I sketch in my own suburban surroundings so often that a journey into downtown Montreal seems like an exotic vacation to another city. There’s no doubt that the current traffic issues are a deterrent. It seems like a colossal waste of time to spend over two hours in traffic for a one hour sketching break. And yet, when I must go into town for another reason, I will find every excuse to get there early and fit a sketch in.
I never know what sights will attract me when I arrive in town but yesterday a free parking spot on the perimeter of Parc Lafontaine determined my location and an empty park bench with a view of the greystones had my name on it. I’d forgotten how beautiful this park is, and for a moment or two I felt like I was in New York City. All the signs of spring surrounded me — trees leafing out, two lovers embracing on the next bench, tulips in full bloom, a gaggle of teens shrieking atop the Dollard statue — and it was a reminder to find a reason to get into town more often.
In celebration of the last day of classes, I went out to sketch on the way to school. As I approached the lake, I could see the masts of the boats swaying in the wind, which could only mean one thing: the boats are in the water! So the last day of school happily coincided with the first day of boat sketching season. I painted in my car because I forgot my chair, facing the red sailboat that’s in that same spot from year to year. And as I painted I remembered all the reasons why boats are both a satisfying and challenging subject to paint: the difficult shapes of the hulls; the messy tangle of masts, ropes, lines and buoys; the full range of values from light to dark, all closely jumbled together; and finally, the movement in the water that causes everything to be slightly different each time you look up. What more could you want in a subject?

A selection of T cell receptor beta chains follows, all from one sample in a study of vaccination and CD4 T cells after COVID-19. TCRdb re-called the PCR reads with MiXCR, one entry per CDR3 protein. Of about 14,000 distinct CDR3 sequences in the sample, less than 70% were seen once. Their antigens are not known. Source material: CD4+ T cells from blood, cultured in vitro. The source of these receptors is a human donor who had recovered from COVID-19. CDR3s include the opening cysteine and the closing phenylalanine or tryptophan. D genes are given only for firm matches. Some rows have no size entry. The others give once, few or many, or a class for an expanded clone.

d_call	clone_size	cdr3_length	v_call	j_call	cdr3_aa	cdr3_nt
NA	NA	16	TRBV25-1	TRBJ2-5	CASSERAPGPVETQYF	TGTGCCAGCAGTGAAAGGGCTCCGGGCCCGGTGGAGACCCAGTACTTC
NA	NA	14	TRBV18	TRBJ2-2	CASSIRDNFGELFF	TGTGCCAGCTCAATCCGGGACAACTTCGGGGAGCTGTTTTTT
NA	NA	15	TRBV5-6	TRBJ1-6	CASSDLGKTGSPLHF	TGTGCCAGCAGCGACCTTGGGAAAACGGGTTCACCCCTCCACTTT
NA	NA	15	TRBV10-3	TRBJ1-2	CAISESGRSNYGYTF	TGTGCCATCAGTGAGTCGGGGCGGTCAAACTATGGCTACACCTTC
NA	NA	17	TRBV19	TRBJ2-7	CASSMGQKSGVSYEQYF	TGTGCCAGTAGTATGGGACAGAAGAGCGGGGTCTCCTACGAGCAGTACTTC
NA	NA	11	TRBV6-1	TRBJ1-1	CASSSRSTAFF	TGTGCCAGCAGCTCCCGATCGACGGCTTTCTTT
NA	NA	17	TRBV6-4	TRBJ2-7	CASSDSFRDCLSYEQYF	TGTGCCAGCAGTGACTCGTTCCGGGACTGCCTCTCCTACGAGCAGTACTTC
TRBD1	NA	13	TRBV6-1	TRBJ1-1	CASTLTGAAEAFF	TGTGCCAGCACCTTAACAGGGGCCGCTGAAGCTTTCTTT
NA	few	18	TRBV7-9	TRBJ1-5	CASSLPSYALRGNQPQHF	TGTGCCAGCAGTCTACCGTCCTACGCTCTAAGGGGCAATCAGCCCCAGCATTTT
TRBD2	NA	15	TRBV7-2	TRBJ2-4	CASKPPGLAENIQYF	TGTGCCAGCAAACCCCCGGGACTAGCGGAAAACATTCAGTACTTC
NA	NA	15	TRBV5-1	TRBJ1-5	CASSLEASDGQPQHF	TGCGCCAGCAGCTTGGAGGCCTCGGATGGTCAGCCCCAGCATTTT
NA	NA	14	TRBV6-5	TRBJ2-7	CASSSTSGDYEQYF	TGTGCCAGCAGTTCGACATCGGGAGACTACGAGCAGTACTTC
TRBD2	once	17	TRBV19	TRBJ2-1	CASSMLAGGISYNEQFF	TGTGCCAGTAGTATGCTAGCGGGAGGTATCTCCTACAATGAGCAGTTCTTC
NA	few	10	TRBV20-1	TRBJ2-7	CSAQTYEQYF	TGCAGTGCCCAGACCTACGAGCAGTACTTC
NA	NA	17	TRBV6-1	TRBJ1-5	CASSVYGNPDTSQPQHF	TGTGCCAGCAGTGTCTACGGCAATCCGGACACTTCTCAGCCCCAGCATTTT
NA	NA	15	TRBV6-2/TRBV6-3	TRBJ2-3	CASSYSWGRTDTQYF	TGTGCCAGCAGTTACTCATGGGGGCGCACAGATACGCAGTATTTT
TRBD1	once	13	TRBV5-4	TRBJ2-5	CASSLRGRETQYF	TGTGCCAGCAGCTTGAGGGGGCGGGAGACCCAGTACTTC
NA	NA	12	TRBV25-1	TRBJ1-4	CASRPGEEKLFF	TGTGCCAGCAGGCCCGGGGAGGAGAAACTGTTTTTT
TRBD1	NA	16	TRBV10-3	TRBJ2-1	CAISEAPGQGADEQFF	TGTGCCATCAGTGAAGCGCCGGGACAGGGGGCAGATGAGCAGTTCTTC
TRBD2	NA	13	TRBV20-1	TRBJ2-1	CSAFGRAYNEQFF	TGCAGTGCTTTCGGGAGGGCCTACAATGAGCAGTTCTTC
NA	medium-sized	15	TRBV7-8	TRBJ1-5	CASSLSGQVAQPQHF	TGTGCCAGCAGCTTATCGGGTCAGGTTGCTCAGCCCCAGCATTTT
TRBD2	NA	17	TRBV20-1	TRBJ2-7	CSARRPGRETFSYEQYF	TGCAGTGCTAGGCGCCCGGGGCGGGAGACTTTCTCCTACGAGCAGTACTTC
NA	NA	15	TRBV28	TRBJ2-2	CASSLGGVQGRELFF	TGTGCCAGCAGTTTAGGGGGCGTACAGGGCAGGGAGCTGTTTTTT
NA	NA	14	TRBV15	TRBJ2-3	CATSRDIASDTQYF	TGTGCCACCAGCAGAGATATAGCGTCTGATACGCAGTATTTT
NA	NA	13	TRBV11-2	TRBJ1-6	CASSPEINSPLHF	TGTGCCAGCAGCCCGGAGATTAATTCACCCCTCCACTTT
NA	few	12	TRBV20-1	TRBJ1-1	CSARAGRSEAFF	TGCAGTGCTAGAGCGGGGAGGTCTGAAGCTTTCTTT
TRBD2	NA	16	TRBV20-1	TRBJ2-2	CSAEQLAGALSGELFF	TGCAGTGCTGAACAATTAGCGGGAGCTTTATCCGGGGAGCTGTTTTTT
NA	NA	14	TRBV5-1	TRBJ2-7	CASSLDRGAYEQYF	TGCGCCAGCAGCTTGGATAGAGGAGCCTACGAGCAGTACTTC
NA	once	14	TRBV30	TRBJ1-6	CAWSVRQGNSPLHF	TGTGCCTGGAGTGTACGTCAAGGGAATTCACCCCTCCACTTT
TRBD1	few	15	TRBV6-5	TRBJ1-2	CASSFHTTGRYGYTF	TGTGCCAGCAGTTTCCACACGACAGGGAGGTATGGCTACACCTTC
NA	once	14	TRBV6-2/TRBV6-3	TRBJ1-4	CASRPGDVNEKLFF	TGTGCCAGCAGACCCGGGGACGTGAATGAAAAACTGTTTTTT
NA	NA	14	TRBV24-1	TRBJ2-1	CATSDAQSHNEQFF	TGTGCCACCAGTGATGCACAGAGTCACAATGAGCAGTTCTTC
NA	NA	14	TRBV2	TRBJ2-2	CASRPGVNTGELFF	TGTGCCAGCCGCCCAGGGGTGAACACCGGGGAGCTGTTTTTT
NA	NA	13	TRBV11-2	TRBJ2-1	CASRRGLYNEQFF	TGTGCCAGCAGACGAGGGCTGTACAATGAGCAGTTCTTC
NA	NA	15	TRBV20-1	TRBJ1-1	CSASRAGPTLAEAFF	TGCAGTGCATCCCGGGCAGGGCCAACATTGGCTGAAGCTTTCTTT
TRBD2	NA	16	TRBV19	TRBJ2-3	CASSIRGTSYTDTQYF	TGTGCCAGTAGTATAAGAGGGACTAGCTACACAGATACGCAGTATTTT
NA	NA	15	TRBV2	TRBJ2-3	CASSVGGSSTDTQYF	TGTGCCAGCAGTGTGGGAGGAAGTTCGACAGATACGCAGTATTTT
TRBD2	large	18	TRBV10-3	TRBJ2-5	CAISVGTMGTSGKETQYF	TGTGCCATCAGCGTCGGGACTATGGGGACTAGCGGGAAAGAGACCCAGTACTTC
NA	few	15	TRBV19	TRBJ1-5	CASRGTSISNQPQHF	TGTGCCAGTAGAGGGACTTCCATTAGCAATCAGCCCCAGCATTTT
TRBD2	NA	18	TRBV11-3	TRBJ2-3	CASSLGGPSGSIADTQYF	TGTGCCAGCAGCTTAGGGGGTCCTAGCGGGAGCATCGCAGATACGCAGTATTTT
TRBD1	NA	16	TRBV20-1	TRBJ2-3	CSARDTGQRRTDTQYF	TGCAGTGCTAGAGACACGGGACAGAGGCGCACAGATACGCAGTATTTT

The boats at Pointe Claire Yacht Club will soon be in the water, judging from the amount of activity in the boatyard. Since I am not a sailor, nor a member of the club, I contemplated looking at the club’s website to see when launch day will be. But I stopped myself. I prefer to show up one day and be surprised to find them moored to the docks, all gleaming and polished and waiting to be painted (or sailed).
After a long winter, any opportunity to observe a bit of light and shadow outdoors, even on laundry day, is welcome. The two blue shirts were great fun to sketch, because of the movement, the stripes and the shadow shapes. It almost made me want to do more laundry, just so I could hang it up and watch it dry. Sketched in a Handbook Travelogue Watercolour Journal.
I love working with triads of primary colour because of the harmonious mixes you can get. Here’s a new triad of colours I’ve been testing out for painting brick — something we have a lot of in Montreal. Start with Quinacridone Rose and Azo Yellow for the reddish colour of the brick. The yellow adds a nice glow to the areas in sun. If the mix is too rosy looking, add a spot of Cobalt Blue. As you move into the shadow areas you want that warm reddish colour to move towards a cool colour, so add some more Cobalt Blue into the mix. It worked really well for my favourite row of buildings along Boulevard St. Joseph in Lachine.
All week I’ve been looking forward to painting a spectacular bouquet of flowers that’s on my counter — tiny yellow roses, a few long-stemmed red tulips, a fragrant hyacinth, and a giant, bursting pink peony. With a bit of free time on this rainy Friday afternoon I set myself up with a full palette of fresh colour and the best of intentions. But no matter what the angle was, no matter how I turned the vase, or stood or sat, nothing worked out for me. Bad planning, maybe? End of semester fatigue perhaps? Too ambitious a project after a long week? I don’t really know the answer. But what I do know is that the bouquet killed me and all I could muster up after many hours of frustration was a monochromatic still life. I guess some things are just too beautiful to paint.
Lucky me. On two occasions during the day, friends walked through the door with flowers. And it’s not even my birthday. Since I only got around to sketching this evening, I started with the daffodils which are more open and may not last as long.